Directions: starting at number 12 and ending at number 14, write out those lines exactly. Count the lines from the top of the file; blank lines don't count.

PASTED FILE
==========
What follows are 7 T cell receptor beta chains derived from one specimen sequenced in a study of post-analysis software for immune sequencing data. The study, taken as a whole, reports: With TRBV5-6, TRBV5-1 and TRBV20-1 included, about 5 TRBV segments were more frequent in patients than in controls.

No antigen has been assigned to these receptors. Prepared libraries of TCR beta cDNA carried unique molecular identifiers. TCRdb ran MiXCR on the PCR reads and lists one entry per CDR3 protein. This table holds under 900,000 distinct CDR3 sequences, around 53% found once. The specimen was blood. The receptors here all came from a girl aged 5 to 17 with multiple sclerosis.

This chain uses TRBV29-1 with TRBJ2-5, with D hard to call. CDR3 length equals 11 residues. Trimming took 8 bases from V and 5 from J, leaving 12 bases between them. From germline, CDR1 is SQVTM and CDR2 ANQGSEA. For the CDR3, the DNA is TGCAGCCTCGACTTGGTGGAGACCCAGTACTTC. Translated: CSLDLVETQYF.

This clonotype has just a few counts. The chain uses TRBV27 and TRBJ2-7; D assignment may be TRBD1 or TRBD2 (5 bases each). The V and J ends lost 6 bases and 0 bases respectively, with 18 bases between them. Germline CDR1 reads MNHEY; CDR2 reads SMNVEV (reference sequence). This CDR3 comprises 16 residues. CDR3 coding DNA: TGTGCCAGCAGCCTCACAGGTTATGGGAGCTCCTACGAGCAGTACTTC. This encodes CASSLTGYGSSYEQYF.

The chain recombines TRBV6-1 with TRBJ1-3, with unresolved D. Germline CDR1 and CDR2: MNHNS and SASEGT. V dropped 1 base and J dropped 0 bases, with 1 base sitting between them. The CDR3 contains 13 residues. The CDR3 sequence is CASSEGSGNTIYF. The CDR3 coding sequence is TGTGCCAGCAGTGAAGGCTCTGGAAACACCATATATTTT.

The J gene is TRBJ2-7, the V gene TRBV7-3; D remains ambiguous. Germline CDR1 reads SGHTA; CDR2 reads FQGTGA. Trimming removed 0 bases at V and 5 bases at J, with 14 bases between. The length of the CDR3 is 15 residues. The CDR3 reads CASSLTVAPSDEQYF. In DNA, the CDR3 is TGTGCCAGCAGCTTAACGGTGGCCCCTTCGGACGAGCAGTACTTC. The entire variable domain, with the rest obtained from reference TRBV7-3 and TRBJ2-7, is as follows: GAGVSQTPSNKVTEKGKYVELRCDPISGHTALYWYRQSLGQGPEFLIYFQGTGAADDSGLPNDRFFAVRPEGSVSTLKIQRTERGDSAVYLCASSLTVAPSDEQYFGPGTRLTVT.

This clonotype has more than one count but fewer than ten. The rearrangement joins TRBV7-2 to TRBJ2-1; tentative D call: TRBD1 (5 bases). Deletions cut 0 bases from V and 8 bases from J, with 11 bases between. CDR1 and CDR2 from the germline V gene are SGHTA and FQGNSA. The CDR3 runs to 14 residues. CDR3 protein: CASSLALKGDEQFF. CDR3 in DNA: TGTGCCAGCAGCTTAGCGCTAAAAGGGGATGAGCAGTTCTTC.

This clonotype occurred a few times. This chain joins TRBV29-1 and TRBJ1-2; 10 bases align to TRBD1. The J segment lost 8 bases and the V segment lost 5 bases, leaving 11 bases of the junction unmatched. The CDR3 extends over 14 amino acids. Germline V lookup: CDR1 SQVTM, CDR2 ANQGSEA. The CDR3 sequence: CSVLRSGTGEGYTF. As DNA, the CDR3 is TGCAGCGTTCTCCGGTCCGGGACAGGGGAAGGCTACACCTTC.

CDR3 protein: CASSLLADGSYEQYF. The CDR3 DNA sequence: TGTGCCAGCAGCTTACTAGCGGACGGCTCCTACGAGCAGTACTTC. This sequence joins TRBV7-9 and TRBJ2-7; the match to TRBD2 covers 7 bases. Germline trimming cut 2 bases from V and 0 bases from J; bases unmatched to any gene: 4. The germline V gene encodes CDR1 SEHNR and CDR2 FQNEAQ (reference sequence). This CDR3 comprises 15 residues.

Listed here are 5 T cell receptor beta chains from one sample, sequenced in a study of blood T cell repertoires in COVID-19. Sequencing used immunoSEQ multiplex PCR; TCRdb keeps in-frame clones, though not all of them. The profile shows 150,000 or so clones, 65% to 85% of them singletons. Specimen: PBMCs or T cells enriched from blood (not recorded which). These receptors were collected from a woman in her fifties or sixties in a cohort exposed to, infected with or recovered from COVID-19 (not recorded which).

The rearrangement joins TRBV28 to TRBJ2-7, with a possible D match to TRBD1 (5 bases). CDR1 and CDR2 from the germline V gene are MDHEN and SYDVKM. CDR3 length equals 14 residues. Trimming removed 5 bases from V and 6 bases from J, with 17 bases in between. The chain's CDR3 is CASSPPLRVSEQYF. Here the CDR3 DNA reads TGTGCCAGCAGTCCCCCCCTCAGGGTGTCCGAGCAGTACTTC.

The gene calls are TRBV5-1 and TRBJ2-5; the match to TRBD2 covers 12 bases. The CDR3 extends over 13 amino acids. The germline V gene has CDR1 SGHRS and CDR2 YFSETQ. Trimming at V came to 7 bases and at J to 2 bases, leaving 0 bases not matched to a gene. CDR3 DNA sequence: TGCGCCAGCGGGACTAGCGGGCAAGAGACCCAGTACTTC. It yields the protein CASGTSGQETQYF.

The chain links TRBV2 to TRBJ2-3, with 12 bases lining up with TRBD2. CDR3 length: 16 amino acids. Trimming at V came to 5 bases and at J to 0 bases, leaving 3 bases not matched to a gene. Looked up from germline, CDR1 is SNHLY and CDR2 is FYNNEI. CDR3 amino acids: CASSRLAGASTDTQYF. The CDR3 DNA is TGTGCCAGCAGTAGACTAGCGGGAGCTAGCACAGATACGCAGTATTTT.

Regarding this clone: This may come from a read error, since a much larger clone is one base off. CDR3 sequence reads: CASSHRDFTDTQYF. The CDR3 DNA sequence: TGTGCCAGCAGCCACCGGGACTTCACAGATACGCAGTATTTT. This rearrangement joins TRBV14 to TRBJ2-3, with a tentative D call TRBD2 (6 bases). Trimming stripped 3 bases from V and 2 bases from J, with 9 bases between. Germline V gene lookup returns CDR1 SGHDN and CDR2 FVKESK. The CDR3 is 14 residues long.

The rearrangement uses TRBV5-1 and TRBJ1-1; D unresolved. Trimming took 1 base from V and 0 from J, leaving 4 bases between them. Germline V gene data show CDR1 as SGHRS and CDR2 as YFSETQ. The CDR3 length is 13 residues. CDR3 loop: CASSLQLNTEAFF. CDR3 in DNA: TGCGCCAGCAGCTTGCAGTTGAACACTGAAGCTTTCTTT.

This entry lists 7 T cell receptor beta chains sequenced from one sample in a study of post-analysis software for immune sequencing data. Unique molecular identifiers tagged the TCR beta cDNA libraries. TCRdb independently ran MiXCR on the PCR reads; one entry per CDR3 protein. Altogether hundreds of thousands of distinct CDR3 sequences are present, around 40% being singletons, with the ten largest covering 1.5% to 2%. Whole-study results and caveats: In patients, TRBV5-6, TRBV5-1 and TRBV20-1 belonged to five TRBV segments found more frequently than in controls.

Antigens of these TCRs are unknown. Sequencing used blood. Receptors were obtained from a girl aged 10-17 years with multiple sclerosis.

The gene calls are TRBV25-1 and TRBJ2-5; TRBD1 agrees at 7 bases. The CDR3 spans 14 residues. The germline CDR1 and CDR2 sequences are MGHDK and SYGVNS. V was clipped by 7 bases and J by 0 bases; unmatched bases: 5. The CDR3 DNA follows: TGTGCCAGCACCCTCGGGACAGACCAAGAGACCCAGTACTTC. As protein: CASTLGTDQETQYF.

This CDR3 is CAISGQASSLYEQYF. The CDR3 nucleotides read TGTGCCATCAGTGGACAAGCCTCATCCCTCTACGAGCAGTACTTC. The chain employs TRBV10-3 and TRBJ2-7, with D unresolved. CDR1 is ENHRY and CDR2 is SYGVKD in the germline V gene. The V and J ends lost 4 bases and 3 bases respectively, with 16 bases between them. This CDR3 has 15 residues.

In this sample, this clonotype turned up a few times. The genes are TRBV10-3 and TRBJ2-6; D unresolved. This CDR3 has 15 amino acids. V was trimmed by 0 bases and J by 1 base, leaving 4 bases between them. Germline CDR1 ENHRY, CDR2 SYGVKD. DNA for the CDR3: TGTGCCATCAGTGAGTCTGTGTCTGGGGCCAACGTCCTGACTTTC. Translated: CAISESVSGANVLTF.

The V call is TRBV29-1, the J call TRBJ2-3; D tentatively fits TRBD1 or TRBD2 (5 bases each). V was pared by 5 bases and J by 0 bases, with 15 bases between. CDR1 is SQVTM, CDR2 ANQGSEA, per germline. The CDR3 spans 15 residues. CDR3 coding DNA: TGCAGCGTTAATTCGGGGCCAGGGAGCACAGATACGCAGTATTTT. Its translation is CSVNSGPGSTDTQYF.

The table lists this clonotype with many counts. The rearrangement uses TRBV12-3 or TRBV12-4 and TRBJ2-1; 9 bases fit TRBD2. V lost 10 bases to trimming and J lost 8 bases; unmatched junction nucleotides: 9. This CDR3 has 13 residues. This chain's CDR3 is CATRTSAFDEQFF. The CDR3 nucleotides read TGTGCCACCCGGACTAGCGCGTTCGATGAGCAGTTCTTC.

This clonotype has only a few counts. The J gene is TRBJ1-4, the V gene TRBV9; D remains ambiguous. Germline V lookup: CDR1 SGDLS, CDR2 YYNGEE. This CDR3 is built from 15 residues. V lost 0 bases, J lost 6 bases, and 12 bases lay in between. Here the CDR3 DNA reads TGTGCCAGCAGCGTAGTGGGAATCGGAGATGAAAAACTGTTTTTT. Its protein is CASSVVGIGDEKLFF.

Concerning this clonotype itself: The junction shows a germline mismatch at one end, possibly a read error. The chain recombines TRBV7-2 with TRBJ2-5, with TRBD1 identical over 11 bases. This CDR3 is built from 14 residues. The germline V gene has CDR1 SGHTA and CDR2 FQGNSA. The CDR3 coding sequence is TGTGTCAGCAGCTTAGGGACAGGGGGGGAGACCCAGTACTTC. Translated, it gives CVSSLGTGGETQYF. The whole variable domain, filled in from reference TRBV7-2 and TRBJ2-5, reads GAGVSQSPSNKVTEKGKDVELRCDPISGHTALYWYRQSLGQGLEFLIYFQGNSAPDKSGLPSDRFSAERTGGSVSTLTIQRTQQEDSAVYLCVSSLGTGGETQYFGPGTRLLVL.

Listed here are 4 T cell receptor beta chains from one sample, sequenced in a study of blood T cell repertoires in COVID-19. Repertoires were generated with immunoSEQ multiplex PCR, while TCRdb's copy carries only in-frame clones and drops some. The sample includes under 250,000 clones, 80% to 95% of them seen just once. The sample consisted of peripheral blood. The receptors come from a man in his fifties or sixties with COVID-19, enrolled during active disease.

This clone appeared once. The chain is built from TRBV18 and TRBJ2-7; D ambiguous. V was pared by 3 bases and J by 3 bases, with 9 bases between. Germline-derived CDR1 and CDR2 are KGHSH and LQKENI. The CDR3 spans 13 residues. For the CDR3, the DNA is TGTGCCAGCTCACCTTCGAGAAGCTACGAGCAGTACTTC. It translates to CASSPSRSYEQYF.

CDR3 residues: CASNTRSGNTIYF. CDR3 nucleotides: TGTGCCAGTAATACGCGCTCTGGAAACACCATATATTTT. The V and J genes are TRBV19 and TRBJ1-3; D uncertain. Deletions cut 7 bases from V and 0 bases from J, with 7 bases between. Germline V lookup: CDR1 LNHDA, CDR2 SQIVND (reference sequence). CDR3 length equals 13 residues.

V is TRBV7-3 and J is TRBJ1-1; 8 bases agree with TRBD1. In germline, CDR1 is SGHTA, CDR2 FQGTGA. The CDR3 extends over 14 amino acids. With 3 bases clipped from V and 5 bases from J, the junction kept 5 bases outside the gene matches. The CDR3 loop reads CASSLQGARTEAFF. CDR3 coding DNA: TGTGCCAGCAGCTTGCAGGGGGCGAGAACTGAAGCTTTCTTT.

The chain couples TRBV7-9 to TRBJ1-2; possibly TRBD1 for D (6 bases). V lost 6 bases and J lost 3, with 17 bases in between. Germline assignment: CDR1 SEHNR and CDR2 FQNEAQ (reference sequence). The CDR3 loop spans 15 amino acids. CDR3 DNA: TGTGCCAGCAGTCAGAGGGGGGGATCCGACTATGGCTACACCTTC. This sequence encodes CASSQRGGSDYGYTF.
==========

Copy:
The gene calls are TRBV5-1 and TRBJ2-5; the match to TRBD2 covers 12 bases. The CDR3 extends over 13 amino acids. The germline V gene has CDR1 SGHRS and CDR2 YFSETQ. Trimming at V came to 7 bases and at J to 2 bases, leaving 0 bases not matched to a gene. CDR3 DNA sequence: TGCGCCAGCGGGACTAGCGGGCAAGAGACCCAGTACTTC. It yields the protein CASGTSGQETQYF.

The chain links TRBV2 to TRBJ2-3, with 12 bases lining up with TRBD2. CDR3 length: 16 amino acids. Trimming at V came to 5 bases and at J to 0 bases, leaving 3 bases not matched to a gene. Looked up from germline, CDR1 is SNHLY and CDR2 is FYNNEI. CDR3 amino acids: CASSRLAGASTDTQYF. The CDR3 DNA is TGTGCCAGCAGTAGACTAGCGGGAGCTAGCACAGATACGCAGTATTTT.

Regarding this clone: This may come from a read error, since a much larger clone is one base off. CDR3 sequence reads: CASSHRDFTDTQYF. The CDR3 DNA sequence: TGTGCCAGCAGCCACCGGGACTTCACAGATACGCAGTATTTT. This rearrangement joins TRBV14 to TRBJ2-3, with a tentative D call TRBD2 (6 bases). Trimming stripped 3 bases from V and 2 bases from J, with 9 bases between. Germline V gene lookup returns CDR1 SGHDN and CDR2 FVKESK. The CDR3 is 14 residues long.